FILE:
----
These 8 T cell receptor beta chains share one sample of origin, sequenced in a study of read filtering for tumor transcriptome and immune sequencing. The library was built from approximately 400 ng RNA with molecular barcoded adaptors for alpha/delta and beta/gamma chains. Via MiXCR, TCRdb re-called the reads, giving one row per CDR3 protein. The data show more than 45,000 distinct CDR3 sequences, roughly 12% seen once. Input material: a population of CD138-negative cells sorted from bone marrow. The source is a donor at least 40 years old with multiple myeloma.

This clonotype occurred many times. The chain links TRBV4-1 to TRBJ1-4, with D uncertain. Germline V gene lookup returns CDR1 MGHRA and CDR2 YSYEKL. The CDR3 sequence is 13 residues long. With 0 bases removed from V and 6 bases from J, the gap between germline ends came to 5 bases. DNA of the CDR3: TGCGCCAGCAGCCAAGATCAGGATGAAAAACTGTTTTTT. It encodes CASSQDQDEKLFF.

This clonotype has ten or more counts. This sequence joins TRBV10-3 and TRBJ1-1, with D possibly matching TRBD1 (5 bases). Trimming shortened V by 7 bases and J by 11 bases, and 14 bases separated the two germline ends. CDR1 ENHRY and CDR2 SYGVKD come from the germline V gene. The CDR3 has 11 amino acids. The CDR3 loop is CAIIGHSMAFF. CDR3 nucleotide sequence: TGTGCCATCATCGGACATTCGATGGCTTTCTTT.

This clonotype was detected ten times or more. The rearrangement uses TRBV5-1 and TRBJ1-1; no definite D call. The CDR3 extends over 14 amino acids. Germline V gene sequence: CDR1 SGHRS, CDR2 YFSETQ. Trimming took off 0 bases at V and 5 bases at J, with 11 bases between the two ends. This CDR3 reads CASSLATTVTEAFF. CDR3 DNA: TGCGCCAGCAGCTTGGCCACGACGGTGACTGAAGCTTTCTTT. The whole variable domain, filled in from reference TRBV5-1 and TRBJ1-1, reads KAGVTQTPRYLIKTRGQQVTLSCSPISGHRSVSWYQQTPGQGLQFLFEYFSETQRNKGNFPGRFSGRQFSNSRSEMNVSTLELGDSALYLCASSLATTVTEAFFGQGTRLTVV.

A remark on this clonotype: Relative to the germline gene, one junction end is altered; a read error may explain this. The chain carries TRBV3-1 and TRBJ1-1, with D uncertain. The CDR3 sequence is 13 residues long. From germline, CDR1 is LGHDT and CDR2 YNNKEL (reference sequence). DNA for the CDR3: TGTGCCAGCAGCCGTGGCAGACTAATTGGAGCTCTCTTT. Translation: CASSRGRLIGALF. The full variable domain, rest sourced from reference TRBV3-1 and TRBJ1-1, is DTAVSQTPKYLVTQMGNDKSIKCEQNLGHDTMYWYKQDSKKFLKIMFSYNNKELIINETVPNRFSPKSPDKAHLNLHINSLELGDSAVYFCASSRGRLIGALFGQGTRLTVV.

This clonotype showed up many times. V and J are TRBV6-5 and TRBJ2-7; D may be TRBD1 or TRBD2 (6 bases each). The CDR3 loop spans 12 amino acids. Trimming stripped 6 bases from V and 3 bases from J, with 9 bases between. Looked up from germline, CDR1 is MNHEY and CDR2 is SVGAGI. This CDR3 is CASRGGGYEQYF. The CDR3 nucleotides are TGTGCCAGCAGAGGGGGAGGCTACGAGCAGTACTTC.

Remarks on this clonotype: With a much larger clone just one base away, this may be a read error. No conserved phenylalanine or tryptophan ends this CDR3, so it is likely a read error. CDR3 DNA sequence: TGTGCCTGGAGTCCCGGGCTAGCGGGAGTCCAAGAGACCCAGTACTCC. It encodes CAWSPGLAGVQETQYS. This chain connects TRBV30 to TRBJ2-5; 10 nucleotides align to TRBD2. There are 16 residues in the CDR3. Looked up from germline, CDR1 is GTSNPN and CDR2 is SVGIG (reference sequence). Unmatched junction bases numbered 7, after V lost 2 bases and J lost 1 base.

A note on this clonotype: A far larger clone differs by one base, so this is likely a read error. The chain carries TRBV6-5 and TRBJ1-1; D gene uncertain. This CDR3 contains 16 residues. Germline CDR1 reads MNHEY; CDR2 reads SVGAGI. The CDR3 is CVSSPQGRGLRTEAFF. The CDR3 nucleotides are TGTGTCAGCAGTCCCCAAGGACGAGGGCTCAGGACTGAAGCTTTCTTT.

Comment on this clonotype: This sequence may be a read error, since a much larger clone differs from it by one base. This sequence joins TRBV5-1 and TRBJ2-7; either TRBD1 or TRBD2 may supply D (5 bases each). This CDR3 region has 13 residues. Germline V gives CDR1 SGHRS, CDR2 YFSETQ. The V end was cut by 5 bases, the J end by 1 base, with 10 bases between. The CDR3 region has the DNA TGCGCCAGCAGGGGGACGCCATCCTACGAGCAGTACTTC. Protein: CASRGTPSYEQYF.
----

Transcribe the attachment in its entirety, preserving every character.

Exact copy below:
These 8 T cell receptor beta chains share one sample of origin, sequenced in a study of read filtering for tumor transcriptome and immune sequencing. The library was built from approximately 400 ng RNA with molecular barcoded adaptors for alpha/delta and beta/gamma chains. Via MiXCR, TCRdb re-called the reads, giving one row per CDR3 protein. The data show more than 45,000 distinct CDR3 sequences, roughly 12% seen once. Input material: a population of CD138-negative cells sorted from bone marrow. The source is a donor at least 40 years old with multiple myeloma.

This clonotype occurred many times. The chain links TRBV4-1 to TRBJ1-4, with D uncertain. Germline V gene lookup returns CDR1 MGHRA and CDR2 YSYEKL. The CDR3 sequence is 13 residues long. With 0 bases removed from V and 6 bases from J, the gap between germline ends came to 5 bases. DNA of the CDR3: TGCGCCAGCAGCCAAGATCAGGATGAAAAACTGTTTTTT. It encodes CASSQDQDEKLFF.

This clonotype has ten or more counts. This sequence joins TRBV10-3 and TRBJ1-1, with D possibly matching TRBD1 (5 bases). Trimming shortened V by 7 bases and J by 11 bases, and 14 bases separated the two germline ends. CDR1 ENHRY and CDR2 SYGVKD come from the germline V gene. The CDR3 has 11 amino acids. The CDR3 loop is CAIIGHSMAFF. CDR3 nucleotide sequence: TGTGCCATCATCGGACATTCGATGGCTTTCTTT.

This clonotype was detected ten times or more. The rearrangement uses TRBV5-1 and TRBJ1-1; no definite D call. The CDR3 extends over 14 amino acids. Germline V gene sequence: CDR1 SGHRS, CDR2 YFSETQ. Trimming took off 0 bases at V and 5 bases at J, with 11 bases between the two ends. This CDR3 reads CASSLATTVTEAFF. CDR3 DNA: TGCGCCAGCAGCTTGGCCACGACGGTGACTGAAGCTTTCTTT. The whole variable domain, filled in from reference TRBV5-1 and TRBJ1-1, reads KAGVTQTPRYLIKTRGQQVTLSCSPISGHRSVSWYQQTPGQGLQFLFEYFSETQRNKGNFPGRFSGRQFSNSRSEMNVSTLELGDSALYLCASSLATTVTEAFFGQGTRLTVV.

A remark on this clonotype: Relative to the germline gene, one junction end is altered; a read error may explain this. The chain carries TRBV3-1 and TRBJ1-1, with D uncertain. The CDR3 sequence is 13 residues long. From germline, CDR1 is LGHDT and CDR2 YNNKEL (reference sequence). DNA for the CDR3: TGTGCCAGCAGCCGTGGCAGACTAATTGGAGCTCTCTTT. Translation: CASSRGRLIGALF. The full variable domain, rest sourced from reference TRBV3-1 and TRBJ1-1, is DTAVSQTPKYLVTQMGNDKSIKCEQNLGHDTMYWYKQDSKKFLKIMFSYNNKELIINETVPNRFSPKSPDKAHLNLHINSLELGDSAVYFCASSRGRLIGALFGQGTRLTVV.

This clonotype showed up many times. V and J are TRBV6-5 and TRBJ2-7; D may be TRBD1 or TRBD2 (6 bases each). The CDR3 loop spans 12 amino acids. Trimming stripped 6 bases from V and 3 bases from J, with 9 bases between. Looked up from germline, CDR1 is MNHEY and CDR2 is SVGAGI. This CDR3 is CASRGGGYEQYF. The CDR3 nucleotides are TGTGCCAGCAGAGGGGGAGGCTACGAGCAGTACTTC.

Remarks on this clonotype: With a much larger clone just one base away, this may be a read error. No conserved phenylalanine or tryptophan ends this CDR3, so it is likely a read error. CDR3 DNA sequence: TGTGCCTGGAGTCCCGGGCTAGCGGGAGTCCAAGAGACCCAGTACTCC. It encodes CAWSPGLAGVQETQYS. This chain connects TRBV30 to TRBJ2-5; 10 nucleotides align to TRBD2. There are 16 residues in the CDR3. Looked up from germline, CDR1 is GTSNPN and CDR2 is SVGIG (reference sequence). Unmatched junction bases numbered 7, after V lost 2 bases and J lost 1 base.

A note on this clonotype: A far larger clone differs by one base, so this is likely a read error. The chain carries TRBV6-5 and TRBJ1-1; D gene uncertain. This CDR3 contains 16 residues. Germline CDR1 reads MNHEY; CDR2 reads SVGAGI. The CDR3 is CVSSPQGRGLRTEAFF. The CDR3 nucleotides are TGTGTCAGCAGTCCCCAAGGACGAGGGCTCAGGACTGAAGCTTTCTTT.

Comment on this clonotype: This sequence may be a read error, since a much larger clone differs from it by one base. This sequence joins TRBV5-1 and TRBJ2-7; either TRBD1 or TRBD2 may supply D (5 bases each). This CDR3 region has 13 residues. Germline V gives CDR1 SGHRS, CDR2 YFSETQ. The V end was cut by 5 bases, the J end by 1 base, with 10 bases between. The CDR3 region has the DNA TGCGCCAGCAGGGGGACGCCATCCTACGAGCAGTACTTC. Protein: CASRGTPSYEQYF.